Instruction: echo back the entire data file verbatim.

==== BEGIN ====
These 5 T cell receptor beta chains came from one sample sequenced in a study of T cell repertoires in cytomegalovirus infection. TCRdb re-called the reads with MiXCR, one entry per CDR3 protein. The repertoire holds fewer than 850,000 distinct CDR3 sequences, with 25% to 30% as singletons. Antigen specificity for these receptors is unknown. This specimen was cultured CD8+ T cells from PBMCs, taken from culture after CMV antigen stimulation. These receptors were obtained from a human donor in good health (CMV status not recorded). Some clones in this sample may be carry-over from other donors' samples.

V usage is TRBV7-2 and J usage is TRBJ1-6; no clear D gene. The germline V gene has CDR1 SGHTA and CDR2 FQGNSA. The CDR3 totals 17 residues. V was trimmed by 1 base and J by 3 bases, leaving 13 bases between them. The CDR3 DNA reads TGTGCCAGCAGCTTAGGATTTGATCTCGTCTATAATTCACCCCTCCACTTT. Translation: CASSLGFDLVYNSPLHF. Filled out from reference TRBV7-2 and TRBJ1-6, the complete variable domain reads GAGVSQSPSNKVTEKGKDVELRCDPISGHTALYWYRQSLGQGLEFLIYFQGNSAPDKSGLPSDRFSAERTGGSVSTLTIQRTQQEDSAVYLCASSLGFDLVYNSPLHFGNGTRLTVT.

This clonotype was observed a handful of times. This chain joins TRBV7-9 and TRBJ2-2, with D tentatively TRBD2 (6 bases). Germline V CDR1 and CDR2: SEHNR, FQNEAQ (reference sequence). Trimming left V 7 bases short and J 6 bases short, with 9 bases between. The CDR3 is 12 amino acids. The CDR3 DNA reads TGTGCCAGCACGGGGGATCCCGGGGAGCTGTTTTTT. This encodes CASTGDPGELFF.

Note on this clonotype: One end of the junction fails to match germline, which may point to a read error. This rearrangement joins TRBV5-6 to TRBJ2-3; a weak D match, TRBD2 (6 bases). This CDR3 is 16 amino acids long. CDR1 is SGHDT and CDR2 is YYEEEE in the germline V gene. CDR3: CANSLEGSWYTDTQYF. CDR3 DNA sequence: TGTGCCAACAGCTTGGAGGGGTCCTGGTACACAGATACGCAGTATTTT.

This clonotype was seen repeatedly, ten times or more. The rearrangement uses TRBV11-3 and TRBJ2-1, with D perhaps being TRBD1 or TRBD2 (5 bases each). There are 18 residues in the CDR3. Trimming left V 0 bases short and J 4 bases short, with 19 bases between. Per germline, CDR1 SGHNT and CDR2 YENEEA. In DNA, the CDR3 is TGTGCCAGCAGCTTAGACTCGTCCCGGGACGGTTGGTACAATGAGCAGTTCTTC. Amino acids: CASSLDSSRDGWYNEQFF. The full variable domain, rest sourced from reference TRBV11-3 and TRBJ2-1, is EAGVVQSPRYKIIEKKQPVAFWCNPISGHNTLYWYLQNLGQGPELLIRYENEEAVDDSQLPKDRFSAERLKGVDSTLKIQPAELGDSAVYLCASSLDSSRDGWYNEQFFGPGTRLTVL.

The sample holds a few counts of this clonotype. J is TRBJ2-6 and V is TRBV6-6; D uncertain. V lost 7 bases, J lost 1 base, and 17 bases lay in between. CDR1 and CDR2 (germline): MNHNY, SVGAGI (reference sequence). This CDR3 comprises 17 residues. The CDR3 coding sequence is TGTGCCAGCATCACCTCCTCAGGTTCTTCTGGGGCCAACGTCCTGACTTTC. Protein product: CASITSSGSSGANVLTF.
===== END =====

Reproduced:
These 5 T cell receptor beta chains came from one sample sequenced in a study of T cell repertoires in cytomegalovirus infection. TCRdb re-called the reads with MiXCR, one entry per CDR3 protein. The repertoire holds fewer than 850,000 distinct CDR3 sequences, with 25% to 30% as singletons. Antigen specificity for these receptors is unknown. This specimen was cultured CD8+ T cells from PBMCs, taken from culture after CMV antigen stimulation. These receptors were obtained from a human donor in good health (CMV status not recorded). Some clones in this sample may be carry-over from other donors' samples.

V usage is TRBV7-2 and J usage is TRBJ1-6; no clear D gene. The germline V gene has CDR1 SGHTA and CDR2 FQGNSA. The CDR3 totals 17 residues. V was trimmed by 1 base and J by 3 bases, leaving 13 bases between them. The CDR3 DNA reads TGTGCCAGCAGCTTAGGATTTGATCTCGTCTATAATTCACCCCTCCACTTT. Translation: CASSLGFDLVYNSPLHF. Filled out from reference TRBV7-2 and TRBJ1-6, the complete variable domain reads GAGVSQSPSNKVTEKGKDVELRCDPISGHTALYWYRQSLGQGLEFLIYFQGNSAPDKSGLPSDRFSAERTGGSVSTLTIQRTQQEDSAVYLCASSLGFDLVYNSPLHFGNGTRLTVT.

This clonotype was observed a handful of times. This chain joins TRBV7-9 and TRBJ2-2, with D tentatively TRBD2 (6 bases). Germline V CDR1 and CDR2: SEHNR, FQNEAQ (reference sequence). Trimming left V 7 bases short and J 6 bases short, with 9 bases between. The CDR3 is 12 amino acids. The CDR3 DNA reads TGTGCCAGCACGGGGGATCCCGGGGAGCTGTTTTTT. This encodes CASTGDPGELFF.

Note on this clonotype: One end of the junction fails to match germline, which may point to a read error. This rearrangement joins TRBV5-6 to TRBJ2-3; a weak D match, TRBD2 (6 bases). This CDR3 is 16 amino acids long. CDR1 is SGHDT and CDR2 is YYEEEE in the germline V gene. CDR3: CANSLEGSWYTDTQYF. CDR3 DNA sequence: TGTGCCAACAGCTTGGAGGGGTCCTGGTACACAGATACGCAGTATTTT.

This clonotype was seen repeatedly, ten times or more. The rearrangement uses TRBV11-3 and TRBJ2-1, with D perhaps being TRBD1 or TRBD2 (5 bases each). There are 18 residues in the CDR3. Trimming left V 0 bases short and J 4 bases short, with 19 bases between. Per germline, CDR1 SGHNT and CDR2 YENEEA. In DNA, the CDR3 is TGTGCCAGCAGCTTAGACTCGTCCCGGGACGGTTGGTACAATGAGCAGTTCTTC. Amino acids: CASSLDSSRDGWYNEQFF. The full variable domain, rest sourced from reference TRBV11-3 and TRBJ2-1, is EAGVVQSPRYKIIEKKQPVAFWCNPISGHNTLYWYLQNLGQGPELLIRYENEEAVDDSQLPKDRFSAERLKGVDSTLKIQPAELGDSAVYLCASSLDSSRDGWYNEQFFGPGTRLTVL.

The sample holds a few counts of this clonotype. J is TRBJ2-6 and V is TRBV6-6; D uncertain. V lost 7 bases, J lost 1 base, and 17 bases lay in between. CDR1 and CDR2 (germline): MNHNY, SVGAGI (reference sequence). This CDR3 comprises 17 residues. The CDR3 coding sequence is TGTGCCAGCATCACCTCCTCAGGTTCTTCTGGGGCCAACGTCCTGACTTTC. Protein product: CASITSSGSSGANVLTF.